Business and general aviation leaders optimistic about rebound

Leaders in business and general aviation are cautiously optimistic that their slice of the industry will return to normal operations after the coronavirus pandemic more quickly than airlines, though economic uncertainty remains a dark and uncalculable cloud.

Leaders in business and general aviation are cautiously optimistic their slice of the industry will return to normal operations after the coronavirus pandemic more quickly than airlines, though economic uncertainty remains a dark and uncalculable cloud.

During an online Federal Aviation Administration meeting on 18 June, representatives from across non-commercial aviation, including manufacturers, trade organisations, fixed-base operators and airports, say there are significant opportunities from which the industry can benefit as travel restrictions accross the country ease.

However, even though business aviation has returned to about 75% of its pre-coronavirus levels in June, the leaders say it would be a mistake to rejoice too soon.

Longitude

Source: Textron Aviation

Business aviation leaders cautiously optimistic about rebound

“Overhanging the industry is economic uncertainty,” says Ron Draper, chief executive and president of Wichita-based Textron Aviation, the parent of Cessna and Beechcraft. But, he adds, “there are signs for optimism”. 

“Aviation can get the country back to work, and help people travel in a controlled manner.”

Draper says the pandemic affected every aspect of the company, bringing business ”from highway speed to full stop”. After shuttering its manufacturing facilities for eight weeks and furlouging staff, the company is largely back to normal operations, but with a number of significant changes.

“We had to look at everything from production to maintenance to how to deliver an aircraft, and we have changed a lot of those processes from top to bottom,” says Draper. “We wanted to reset all our protocols in the factories about how we will work and change the way we build airplanes.”

Fixed-base operators across the country have also had to adjust quickly to a changing business landscape. Since the beginning of the pandemic, Signature Flight Support, a provider of global aviation support services, has seen an increase in inquiries about private jet travel, even as actual volume initially declined 85%, says Tony Lefebvre, Signature’s chief operating officer.

The expectation was that a smaller jet would be a safer environment in which to travel than a commercial aircraft, where customers are exposed to other people, and, possilbly the virus. The cost of such a journey, however, is prohibitive for many.

That said, in the past weeks business jet traffic has once again risen, primarily for the leisure market.

“We see a pop on the weekends and as we are beginning to see cities reopen, we are starting to see [business] come back,” he says. “We are encouraged its getting back a lot quicker than our friends on the commercial side.”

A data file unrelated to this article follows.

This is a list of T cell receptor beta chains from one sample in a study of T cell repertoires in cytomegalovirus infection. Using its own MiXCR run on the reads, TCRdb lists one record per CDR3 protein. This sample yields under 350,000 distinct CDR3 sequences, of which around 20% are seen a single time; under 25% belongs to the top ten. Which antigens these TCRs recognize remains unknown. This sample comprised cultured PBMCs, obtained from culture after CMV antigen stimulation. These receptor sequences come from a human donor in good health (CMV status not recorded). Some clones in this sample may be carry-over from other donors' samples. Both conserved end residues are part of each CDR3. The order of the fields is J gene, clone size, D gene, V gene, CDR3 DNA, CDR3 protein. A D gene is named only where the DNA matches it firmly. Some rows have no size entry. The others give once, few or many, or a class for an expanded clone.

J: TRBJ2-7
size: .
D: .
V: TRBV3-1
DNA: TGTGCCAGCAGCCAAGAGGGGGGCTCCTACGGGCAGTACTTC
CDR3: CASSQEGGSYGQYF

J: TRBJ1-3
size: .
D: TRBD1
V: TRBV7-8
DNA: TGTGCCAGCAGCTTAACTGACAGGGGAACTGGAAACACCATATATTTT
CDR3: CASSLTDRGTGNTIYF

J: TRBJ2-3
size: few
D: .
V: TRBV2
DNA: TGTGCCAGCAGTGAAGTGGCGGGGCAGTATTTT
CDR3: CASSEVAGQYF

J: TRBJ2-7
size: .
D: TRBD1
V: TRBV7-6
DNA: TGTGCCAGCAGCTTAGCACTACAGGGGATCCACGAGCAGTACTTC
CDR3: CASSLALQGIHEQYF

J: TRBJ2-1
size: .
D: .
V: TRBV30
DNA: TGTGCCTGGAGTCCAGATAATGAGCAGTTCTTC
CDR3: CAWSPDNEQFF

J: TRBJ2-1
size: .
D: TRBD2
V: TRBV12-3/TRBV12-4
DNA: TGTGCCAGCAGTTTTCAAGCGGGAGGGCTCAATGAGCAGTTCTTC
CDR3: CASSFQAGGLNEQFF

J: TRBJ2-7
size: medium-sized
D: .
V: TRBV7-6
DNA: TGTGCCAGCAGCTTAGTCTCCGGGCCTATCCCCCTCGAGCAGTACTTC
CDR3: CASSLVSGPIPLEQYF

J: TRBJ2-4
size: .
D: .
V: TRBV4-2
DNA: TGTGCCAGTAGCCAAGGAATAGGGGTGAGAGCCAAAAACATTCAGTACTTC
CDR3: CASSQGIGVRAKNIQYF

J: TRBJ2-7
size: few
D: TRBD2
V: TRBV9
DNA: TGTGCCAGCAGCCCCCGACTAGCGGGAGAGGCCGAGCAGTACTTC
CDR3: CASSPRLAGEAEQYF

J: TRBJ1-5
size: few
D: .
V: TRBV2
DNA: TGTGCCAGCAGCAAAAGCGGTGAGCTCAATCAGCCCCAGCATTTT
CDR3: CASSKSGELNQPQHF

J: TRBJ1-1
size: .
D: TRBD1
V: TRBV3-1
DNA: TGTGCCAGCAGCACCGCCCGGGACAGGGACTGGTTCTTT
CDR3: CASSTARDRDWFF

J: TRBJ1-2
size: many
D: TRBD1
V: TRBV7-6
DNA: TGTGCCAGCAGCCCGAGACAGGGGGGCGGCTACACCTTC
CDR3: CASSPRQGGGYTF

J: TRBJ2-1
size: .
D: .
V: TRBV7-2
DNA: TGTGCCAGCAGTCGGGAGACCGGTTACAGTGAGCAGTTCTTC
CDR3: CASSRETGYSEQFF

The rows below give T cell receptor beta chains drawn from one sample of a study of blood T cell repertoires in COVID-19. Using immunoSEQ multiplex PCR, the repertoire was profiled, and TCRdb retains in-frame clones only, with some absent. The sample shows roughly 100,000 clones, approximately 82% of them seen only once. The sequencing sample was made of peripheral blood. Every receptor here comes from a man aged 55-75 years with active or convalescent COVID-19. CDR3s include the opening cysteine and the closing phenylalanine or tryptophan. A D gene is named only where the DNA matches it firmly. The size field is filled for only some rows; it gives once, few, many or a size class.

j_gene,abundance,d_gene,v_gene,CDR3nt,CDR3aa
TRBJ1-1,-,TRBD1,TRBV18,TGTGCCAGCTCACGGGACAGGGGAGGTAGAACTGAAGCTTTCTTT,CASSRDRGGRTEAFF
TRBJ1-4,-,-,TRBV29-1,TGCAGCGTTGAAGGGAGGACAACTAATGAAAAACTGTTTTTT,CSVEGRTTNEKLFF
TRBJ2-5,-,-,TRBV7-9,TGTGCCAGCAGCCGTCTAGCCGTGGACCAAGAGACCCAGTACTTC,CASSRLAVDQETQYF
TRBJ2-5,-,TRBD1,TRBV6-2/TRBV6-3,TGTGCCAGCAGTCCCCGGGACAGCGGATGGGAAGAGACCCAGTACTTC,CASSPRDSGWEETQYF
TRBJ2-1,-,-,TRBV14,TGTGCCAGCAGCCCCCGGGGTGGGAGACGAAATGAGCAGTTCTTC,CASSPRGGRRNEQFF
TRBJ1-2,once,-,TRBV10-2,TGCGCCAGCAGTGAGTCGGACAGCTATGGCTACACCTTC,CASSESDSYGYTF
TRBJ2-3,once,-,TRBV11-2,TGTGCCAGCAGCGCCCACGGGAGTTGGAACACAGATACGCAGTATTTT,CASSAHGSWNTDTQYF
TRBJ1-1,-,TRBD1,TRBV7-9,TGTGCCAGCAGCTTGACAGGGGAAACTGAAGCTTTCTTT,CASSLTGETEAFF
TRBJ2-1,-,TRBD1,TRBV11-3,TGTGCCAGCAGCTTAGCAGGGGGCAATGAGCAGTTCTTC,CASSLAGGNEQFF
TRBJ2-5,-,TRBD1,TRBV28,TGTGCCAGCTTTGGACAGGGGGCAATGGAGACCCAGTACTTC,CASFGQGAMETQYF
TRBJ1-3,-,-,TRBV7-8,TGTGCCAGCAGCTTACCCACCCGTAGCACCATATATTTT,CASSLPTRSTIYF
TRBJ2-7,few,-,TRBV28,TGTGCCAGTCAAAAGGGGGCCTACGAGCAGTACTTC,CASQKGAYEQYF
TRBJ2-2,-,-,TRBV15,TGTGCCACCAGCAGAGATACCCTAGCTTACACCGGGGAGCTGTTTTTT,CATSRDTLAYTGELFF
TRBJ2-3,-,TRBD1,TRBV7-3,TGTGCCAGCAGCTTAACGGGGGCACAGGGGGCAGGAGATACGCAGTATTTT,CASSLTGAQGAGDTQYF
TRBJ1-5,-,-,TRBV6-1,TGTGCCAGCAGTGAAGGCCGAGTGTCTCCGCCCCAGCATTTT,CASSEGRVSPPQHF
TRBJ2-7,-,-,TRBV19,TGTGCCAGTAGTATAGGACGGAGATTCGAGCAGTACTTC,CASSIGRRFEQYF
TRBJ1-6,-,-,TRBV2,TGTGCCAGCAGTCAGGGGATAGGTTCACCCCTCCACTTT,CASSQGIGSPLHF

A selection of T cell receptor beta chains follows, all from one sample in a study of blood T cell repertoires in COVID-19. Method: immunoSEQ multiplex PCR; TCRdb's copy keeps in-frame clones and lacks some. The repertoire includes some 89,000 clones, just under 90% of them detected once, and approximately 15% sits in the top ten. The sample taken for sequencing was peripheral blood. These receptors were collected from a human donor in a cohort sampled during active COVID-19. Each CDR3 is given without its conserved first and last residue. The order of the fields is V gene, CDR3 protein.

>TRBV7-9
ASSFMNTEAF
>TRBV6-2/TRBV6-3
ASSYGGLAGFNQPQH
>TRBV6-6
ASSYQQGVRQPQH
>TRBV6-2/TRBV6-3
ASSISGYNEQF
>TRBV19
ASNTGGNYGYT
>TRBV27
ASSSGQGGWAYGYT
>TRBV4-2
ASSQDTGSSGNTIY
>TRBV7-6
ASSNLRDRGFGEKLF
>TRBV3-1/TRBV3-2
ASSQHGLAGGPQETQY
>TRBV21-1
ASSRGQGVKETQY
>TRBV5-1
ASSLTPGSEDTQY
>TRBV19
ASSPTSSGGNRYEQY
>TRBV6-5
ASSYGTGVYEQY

“Everything…is pointing the right direction, but how quick the recovery is, is anybody’s guess right now,” he adds.

Mark Baker, president and chief executive of the pilot lobby group Aircraft Owners and Pilots Association (AOPA), says the post-Covid world could make general aviation more popular as viable means of air transport for both business and leisure travel.

“People are going to be using general aviation as a mode of transportation,” he says. “In some cases airlines [are] not going to [certain] cities, in some cases the individual doesn’t want to go through the terminal. We could see a permanent shift in interest and look forward to a lot of activity.”

Textron’s Draper says business jet values have remained stable through the crisis, but that some owners are delaying upgrades on their aircraft.

“With the economic uncertainty we have not seen a lot of requests for major mods,” he says. “There’s a lot of routine maintenance and small stuff, and people are deferring the big stuff until they see where the economy is going.”

Signature will once again be fully staffed by 6 July, Lefebvre says, but the patchwork of local regulations have posed a challenge for a company that aims to create a uniform customer experience across its locations.

“The biggest change we are seeing is how do we deal with the local restrictions on what you should do to operate a business,” Lefebvre says. “We have to comply with a lot of new local ordinances.”

While the company’s employees have been required to wear face coverings from early on and will continue to do so, social distancing rules may make the private jet terminals look a bit different. 

For example, the popcorn machine, until now a staple in many Signature facilities across the US, will not likely return soon, he says.